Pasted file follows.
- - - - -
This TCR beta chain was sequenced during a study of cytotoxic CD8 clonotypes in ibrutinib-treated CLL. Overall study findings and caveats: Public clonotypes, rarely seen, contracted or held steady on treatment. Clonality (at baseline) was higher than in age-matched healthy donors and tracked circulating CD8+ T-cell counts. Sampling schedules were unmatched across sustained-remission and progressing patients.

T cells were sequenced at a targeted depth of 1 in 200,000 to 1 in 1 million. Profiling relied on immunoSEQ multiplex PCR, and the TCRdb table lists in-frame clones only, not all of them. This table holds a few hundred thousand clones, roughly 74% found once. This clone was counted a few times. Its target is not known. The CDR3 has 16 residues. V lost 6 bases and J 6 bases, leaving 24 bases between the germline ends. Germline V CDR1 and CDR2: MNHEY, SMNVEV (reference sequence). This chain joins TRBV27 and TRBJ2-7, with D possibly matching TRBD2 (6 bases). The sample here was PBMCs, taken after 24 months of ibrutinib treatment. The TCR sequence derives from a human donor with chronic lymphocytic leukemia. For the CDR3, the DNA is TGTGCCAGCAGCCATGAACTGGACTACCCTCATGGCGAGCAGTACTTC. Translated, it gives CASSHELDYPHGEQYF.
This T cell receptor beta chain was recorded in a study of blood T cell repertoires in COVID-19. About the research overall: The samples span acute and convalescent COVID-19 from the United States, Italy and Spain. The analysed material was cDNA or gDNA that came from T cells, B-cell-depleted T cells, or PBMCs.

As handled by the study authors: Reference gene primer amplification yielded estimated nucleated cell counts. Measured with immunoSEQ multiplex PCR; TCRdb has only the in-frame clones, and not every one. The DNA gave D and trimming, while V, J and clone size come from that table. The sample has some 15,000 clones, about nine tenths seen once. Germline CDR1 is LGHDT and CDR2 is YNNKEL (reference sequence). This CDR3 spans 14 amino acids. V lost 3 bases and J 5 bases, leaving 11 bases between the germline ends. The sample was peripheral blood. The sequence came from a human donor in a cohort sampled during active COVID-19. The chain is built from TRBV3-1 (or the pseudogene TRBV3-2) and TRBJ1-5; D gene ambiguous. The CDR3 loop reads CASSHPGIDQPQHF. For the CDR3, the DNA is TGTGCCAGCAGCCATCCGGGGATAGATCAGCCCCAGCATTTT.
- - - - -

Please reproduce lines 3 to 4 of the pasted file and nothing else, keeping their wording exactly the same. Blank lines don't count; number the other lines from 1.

This T cell receptor beta chain was recorded in a study of blood T cell repertoires in COVID-19. About the research overall: The samples span acute and convalescent COVID-19 from the United States, Italy and Spain. The analysed material was cDNA or gDNA that came from T cells, B-cell-depleted T cells, or PBMCs.

As handled by the study authors: Reference gene primer amplification yielded estimated nucleated cell counts. Measured with immunoSEQ multiplex PCR; TCRdb has only the in-frame clones, and not every one. The DNA gave D and trimming, while V, J and clone size come from that table. The sample has some 15,000 clones, about nine tenths seen once. Germline CDR1 is LGHDT and CDR2 is YNNKEL (reference sequence). This CDR3 spans 14 amino acids. V lost 3 bases and J 5 bases, leaving 11 bases between the germline ends. The sample was peripheral blood. The sequence came from a human donor in a cohort sampled during active COVID-19. The chain is built from TRBV3-1 (or the pseudogene TRBV3-2) and TRBJ1-5; D gene ambiguous. The CDR3 loop reads CASSHPGIDQPQHF. For the CDR3, the DNA is TGTGCCAGCAGCCATCCGGGGATAGATCAGCCCCAGCATTTT.